Experienced Custody and Visitation Lawyer

Experienced Custody and Visitation Lawyer

Fendley Law, Attorney at Law, represents clients throughout Clarksville and Middle Tennessee who need help creating a parenting plan. The information below provides basic legal information, but working with an experienced attorney who can provide the specific answers you need is very important. Visit the page on family law to learn more about the representation offered. Schedule your free initial consultation by contacting the firm online or by calling 931-245- HELP (4357).

Child Custody and Visitation - An Overview

Parents who are divorcing have much to consider. Uppermost in their minds is often child custody. Child custody and visitation/parenting time can come in many forms. Joint custody and sole custody; legal custody and physical custody; custody evaluations and modifications: all are terms with which a divorcing parent will become familiar. Knowledgeable advice and skilled representation from an experienced family law attorney at Fendley Law, Attorney at Law in Clarksville, Tennessee, can assist you in your pursuit of a fair custody arrangement.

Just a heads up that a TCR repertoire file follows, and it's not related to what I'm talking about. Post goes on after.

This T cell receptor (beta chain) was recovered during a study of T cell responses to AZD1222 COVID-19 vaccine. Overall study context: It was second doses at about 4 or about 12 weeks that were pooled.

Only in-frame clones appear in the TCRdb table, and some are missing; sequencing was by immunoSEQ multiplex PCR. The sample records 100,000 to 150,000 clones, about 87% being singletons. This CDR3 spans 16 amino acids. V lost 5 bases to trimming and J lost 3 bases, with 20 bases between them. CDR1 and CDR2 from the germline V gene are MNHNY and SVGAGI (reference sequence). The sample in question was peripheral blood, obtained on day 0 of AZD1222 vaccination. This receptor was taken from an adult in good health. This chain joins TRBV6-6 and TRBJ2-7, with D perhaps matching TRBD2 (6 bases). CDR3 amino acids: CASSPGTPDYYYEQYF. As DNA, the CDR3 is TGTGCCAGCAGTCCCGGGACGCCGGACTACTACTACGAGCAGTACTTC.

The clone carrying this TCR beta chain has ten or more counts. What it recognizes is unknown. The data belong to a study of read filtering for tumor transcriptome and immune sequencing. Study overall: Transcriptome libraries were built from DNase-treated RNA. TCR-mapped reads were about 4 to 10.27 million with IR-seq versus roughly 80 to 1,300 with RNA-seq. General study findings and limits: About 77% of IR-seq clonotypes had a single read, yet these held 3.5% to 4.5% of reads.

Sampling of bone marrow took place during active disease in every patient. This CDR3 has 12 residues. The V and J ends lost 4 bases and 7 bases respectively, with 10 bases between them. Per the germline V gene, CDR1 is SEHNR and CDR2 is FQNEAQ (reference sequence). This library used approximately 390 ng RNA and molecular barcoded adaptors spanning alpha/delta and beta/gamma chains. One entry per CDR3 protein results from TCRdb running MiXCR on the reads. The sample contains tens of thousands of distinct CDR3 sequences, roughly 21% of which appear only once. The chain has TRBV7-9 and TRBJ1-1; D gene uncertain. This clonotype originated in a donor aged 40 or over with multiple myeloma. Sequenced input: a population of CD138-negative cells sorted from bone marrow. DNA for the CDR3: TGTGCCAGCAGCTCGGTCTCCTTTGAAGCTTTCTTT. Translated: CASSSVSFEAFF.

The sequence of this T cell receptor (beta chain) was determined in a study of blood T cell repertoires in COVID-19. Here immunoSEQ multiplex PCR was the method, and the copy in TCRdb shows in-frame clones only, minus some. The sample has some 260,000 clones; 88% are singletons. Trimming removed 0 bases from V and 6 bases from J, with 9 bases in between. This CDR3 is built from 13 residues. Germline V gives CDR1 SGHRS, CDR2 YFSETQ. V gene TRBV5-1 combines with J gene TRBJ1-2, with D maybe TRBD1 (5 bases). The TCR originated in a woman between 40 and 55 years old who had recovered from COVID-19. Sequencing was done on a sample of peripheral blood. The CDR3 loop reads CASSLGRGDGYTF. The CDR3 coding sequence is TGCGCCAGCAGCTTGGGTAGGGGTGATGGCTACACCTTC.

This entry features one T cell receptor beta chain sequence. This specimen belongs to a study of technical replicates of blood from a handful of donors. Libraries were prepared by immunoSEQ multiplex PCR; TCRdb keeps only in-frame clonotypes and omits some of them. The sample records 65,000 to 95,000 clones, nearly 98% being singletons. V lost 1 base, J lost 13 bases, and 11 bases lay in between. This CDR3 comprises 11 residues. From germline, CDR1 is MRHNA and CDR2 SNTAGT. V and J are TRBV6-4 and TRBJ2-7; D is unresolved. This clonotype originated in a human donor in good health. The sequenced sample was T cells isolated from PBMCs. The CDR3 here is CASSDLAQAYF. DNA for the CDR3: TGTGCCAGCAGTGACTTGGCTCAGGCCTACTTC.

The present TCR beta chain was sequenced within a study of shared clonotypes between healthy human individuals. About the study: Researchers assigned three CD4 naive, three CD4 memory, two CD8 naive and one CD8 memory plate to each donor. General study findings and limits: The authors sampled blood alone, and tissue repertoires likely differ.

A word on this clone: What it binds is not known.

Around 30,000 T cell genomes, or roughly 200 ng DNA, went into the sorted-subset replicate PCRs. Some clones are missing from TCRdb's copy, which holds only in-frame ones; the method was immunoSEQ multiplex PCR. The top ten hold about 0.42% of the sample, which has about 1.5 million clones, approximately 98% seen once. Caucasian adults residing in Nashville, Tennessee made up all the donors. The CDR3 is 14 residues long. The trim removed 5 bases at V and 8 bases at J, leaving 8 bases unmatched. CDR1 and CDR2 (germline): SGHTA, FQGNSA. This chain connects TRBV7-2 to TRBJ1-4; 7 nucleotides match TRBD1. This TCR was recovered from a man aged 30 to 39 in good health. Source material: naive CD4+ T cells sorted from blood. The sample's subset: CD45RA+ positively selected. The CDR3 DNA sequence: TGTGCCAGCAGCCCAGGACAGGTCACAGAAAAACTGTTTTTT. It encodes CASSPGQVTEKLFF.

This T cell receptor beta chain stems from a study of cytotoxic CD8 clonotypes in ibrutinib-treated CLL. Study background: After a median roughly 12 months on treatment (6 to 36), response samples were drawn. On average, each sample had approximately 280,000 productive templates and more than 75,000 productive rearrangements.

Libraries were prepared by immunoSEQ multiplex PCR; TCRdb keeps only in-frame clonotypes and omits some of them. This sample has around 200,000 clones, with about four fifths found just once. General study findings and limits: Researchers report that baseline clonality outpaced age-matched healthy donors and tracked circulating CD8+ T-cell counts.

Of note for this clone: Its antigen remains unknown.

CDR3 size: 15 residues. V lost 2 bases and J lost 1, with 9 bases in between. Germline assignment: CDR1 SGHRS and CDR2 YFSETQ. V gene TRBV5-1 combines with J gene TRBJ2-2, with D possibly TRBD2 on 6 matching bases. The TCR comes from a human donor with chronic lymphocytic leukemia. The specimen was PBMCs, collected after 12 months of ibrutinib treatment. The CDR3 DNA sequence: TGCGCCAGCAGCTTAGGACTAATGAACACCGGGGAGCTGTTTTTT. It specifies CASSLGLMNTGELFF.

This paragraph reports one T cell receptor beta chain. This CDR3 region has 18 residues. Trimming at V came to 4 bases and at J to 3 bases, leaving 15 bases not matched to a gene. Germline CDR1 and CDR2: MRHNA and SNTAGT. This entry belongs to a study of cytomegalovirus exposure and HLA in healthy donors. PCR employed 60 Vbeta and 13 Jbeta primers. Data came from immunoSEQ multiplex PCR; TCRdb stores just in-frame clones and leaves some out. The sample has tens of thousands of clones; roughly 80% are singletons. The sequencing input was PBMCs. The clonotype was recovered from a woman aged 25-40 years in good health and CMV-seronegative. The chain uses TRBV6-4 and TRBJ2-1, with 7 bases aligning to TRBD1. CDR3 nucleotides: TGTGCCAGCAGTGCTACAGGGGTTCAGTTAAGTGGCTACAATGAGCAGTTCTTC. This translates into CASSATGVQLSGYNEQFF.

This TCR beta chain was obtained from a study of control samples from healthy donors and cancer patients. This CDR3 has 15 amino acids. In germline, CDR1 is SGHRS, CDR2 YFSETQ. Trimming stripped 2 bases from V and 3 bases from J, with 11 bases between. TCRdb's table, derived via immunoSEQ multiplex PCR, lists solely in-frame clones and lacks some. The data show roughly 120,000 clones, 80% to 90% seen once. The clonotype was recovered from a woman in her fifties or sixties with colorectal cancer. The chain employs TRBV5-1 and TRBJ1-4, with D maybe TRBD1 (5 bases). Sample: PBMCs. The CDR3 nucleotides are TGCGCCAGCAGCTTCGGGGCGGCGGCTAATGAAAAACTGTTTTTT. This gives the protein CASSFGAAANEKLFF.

Basic Custody Terms

Custody is split into two parts, physical and legal. The court determines or approves physical and legal custody arrangements for each child.

  • Physical Custody: The actual living arrangements of the child and the rights and responsibilities associated with daily childcare.
  • Legal Custody: The right to make decisions about the child's upbringing concerning education, health care and religion.

Common Custody Solutions

Physical and legal custody can be apportioned in numerous ways.